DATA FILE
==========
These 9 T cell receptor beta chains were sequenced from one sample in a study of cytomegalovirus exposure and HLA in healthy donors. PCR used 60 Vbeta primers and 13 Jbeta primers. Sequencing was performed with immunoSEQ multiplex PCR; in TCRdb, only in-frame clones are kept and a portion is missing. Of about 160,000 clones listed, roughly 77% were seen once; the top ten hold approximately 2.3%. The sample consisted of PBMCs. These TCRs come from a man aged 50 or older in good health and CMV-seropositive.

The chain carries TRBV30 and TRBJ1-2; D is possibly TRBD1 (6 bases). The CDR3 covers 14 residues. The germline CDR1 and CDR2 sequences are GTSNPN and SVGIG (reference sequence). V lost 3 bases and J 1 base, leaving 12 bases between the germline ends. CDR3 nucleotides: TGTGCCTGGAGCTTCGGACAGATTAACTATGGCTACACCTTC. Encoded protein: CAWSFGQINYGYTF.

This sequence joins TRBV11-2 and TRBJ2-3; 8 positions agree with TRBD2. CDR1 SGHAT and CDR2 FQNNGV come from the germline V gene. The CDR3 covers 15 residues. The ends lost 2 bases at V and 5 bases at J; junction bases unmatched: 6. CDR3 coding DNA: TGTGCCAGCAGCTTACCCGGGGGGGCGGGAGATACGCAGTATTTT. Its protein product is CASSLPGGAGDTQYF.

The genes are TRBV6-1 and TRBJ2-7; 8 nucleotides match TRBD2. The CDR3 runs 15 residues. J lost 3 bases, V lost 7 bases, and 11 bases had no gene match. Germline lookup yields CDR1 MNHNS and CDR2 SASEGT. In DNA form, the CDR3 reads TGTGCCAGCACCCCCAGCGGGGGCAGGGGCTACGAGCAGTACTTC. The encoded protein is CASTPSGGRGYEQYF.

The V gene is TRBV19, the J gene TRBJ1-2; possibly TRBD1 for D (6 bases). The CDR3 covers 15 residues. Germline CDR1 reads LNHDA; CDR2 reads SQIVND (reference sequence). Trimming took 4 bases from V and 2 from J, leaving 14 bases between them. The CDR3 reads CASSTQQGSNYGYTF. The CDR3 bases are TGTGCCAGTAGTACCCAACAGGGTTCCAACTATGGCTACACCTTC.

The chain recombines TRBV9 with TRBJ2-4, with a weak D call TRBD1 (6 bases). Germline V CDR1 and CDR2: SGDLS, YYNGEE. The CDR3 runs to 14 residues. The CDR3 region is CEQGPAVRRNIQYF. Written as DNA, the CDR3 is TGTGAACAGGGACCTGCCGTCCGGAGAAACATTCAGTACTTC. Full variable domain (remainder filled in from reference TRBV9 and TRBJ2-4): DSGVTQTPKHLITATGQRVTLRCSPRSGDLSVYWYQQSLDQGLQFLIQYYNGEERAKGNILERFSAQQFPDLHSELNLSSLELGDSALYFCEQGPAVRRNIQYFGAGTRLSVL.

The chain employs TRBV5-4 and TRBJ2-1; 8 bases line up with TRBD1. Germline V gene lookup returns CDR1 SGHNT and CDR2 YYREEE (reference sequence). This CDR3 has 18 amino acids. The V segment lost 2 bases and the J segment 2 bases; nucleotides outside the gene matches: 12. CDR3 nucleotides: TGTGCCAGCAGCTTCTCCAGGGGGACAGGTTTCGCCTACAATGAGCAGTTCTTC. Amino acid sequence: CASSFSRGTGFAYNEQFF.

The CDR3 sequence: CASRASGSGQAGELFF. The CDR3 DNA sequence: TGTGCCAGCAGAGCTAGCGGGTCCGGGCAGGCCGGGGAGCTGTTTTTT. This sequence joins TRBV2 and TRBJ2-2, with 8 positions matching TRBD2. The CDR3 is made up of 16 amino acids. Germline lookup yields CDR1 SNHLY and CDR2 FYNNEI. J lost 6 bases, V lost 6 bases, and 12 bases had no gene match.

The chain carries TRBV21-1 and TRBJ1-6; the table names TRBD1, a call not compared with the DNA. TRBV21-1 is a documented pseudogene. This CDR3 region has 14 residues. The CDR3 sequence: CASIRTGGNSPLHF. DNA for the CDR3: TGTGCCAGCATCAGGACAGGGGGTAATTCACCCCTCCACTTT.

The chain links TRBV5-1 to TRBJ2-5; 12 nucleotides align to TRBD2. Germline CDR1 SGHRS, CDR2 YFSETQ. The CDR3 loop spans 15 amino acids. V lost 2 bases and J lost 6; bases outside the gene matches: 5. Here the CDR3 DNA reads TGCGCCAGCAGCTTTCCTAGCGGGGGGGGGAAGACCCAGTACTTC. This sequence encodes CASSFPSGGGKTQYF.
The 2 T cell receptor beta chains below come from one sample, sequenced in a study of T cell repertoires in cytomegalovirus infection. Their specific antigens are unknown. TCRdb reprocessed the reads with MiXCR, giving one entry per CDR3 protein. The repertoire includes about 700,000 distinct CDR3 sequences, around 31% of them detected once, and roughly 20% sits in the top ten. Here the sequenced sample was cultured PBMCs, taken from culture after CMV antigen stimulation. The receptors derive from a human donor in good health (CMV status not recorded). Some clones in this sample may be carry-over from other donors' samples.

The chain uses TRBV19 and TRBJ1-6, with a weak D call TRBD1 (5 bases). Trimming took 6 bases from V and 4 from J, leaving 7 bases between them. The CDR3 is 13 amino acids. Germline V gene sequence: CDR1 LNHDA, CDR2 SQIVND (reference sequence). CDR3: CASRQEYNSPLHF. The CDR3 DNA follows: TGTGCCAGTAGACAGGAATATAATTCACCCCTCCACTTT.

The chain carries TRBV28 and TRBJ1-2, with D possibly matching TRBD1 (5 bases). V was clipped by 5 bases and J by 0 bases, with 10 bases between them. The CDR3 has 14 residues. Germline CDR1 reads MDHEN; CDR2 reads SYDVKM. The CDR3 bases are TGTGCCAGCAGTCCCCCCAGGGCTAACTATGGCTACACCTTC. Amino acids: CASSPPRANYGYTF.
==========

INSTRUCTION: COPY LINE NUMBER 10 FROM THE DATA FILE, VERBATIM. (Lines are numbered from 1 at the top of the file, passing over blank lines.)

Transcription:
The chain links TRBV5-1 to TRBJ2-5; 12 nucleotides align to TRBD2. Germline CDR1 SGHRS, CDR2 YFSETQ. The CDR3 loop spans 15 amino acids. V lost 2 bases and J lost 6; bases outside the gene matches: 5. Here the CDR3 DNA reads TGCGCCAGCAGCTTTCCTAGCGGGGGGGGGAAGACCCAGTACTTC. This sequence encodes CASSFPSGGGKTQYF.